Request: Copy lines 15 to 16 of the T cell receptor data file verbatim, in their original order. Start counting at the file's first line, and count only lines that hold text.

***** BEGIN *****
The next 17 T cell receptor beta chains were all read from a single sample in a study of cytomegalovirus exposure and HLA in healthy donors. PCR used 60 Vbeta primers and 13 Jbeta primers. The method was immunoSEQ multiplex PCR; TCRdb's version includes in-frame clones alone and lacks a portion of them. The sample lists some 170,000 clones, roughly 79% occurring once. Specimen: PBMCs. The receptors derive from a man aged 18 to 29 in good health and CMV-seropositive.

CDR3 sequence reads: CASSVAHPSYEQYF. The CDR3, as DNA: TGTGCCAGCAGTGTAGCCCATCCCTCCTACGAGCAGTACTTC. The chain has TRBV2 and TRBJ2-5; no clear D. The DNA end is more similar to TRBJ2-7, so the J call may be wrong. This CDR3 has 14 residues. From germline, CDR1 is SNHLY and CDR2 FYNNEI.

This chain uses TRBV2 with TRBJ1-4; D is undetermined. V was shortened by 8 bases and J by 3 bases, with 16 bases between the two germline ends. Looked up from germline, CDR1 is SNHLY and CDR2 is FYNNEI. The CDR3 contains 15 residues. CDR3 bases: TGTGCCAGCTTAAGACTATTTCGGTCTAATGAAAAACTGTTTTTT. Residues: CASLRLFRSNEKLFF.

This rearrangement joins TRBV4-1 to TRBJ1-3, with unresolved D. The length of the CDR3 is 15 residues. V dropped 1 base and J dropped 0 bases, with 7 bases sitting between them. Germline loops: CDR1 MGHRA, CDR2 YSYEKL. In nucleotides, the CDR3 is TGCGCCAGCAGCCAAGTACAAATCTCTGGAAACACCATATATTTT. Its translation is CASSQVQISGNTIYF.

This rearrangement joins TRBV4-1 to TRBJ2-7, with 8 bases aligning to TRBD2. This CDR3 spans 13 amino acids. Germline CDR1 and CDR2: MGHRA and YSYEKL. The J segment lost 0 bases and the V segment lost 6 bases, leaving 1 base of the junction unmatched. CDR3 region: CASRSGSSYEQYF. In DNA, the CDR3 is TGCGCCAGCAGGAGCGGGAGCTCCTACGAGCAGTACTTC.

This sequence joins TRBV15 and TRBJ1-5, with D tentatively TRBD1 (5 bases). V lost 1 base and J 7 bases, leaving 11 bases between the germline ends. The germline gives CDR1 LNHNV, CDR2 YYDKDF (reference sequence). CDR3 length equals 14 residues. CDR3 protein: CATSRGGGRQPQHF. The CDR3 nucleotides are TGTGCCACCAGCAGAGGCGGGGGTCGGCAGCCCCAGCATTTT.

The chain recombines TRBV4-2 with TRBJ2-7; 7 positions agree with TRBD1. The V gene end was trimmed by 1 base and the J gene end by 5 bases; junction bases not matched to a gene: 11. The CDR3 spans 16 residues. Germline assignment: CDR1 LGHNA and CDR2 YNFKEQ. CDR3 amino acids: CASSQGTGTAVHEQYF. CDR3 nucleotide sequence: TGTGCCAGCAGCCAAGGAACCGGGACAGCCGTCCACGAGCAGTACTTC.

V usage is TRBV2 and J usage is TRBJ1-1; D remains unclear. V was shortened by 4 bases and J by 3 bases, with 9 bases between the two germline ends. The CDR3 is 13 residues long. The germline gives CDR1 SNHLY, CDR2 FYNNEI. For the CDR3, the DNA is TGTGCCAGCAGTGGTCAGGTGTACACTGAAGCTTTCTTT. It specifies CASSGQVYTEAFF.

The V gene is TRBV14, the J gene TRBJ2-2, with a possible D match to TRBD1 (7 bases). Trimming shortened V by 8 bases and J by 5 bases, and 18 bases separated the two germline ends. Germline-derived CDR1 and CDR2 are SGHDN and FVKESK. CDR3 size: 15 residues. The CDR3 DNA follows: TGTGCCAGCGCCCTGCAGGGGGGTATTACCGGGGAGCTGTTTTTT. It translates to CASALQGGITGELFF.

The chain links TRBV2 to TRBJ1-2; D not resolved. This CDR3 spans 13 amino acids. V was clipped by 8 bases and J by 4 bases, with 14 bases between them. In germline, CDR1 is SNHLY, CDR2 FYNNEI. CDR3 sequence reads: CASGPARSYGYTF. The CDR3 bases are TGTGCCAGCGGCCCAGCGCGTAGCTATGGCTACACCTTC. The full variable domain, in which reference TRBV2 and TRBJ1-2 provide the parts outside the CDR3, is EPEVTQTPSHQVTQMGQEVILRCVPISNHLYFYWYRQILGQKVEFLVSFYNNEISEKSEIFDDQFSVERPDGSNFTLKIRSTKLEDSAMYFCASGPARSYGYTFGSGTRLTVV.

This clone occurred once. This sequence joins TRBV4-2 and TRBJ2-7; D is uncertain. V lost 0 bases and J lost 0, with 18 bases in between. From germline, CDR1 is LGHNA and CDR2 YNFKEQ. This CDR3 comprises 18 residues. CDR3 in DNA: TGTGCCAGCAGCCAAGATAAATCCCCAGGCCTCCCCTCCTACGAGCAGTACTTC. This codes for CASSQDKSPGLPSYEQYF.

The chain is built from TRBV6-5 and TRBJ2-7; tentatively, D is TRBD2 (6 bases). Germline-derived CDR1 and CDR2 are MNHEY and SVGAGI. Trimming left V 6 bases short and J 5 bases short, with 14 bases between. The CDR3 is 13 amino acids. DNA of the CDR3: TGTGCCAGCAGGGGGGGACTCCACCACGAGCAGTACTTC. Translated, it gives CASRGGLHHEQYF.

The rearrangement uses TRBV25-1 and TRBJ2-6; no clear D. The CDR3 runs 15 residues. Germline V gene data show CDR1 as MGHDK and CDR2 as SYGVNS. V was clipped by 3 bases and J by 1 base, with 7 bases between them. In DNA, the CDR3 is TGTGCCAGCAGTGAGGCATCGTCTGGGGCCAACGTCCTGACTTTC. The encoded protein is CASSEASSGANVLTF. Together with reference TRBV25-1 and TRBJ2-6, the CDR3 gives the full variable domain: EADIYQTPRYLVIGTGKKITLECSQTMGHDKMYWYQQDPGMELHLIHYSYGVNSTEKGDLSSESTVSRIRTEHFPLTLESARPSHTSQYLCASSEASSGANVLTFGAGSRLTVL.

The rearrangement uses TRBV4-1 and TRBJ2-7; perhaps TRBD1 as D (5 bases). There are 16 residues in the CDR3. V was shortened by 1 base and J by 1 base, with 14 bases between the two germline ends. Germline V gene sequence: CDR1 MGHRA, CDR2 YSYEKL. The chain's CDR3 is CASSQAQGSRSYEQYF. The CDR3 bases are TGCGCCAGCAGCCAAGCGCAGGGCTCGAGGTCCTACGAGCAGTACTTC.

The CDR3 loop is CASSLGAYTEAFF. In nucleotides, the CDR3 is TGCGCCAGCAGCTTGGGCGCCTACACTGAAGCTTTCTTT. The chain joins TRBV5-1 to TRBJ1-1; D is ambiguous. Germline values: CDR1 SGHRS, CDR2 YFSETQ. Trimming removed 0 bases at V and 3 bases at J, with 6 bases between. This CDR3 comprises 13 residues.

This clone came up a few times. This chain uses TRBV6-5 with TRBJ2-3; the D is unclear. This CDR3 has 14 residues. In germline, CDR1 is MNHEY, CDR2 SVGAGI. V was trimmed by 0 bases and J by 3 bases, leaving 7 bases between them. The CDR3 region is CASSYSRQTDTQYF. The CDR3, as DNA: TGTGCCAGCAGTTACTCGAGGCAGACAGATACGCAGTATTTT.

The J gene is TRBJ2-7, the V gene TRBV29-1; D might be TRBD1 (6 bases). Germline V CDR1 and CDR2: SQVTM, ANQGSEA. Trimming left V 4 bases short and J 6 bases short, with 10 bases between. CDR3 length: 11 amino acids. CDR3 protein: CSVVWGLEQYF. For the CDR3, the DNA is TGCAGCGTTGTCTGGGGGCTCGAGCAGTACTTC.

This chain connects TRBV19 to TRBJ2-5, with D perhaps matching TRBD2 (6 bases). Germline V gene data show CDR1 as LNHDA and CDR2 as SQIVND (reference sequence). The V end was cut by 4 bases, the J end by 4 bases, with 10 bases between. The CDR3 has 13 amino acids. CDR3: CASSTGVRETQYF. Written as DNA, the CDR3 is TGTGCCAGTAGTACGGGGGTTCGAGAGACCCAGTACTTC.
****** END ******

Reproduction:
The CDR3 loop is CASSLGAYTEAFF. In nucleotides, the CDR3 is TGCGCCAGCAGCTTGGGCGCCTACACTGAAGCTTTCTTT. The chain joins TRBV5-1 to TRBJ1-1; D is ambiguous. Germline values: CDR1 SGHRS, CDR2 YFSETQ. Trimming removed 0 bases at V and 3 bases at J, with 6 bases between. This CDR3 comprises 13 residues.

This clone came up a few times. This chain uses TRBV6-5 with TRBJ2-3; the D is unclear. This CDR3 has 14 residues. In germline, CDR1 is MNHEY, CDR2 SVGAGI. V was trimmed by 0 bases and J by 3 bases, leaving 7 bases between them. The CDR3 region is CASSYSRQTDTQYF. The CDR3, as DNA: TGTGCCAGCAGTTACTCGAGGCAGACAGATACGCAGTATTTT.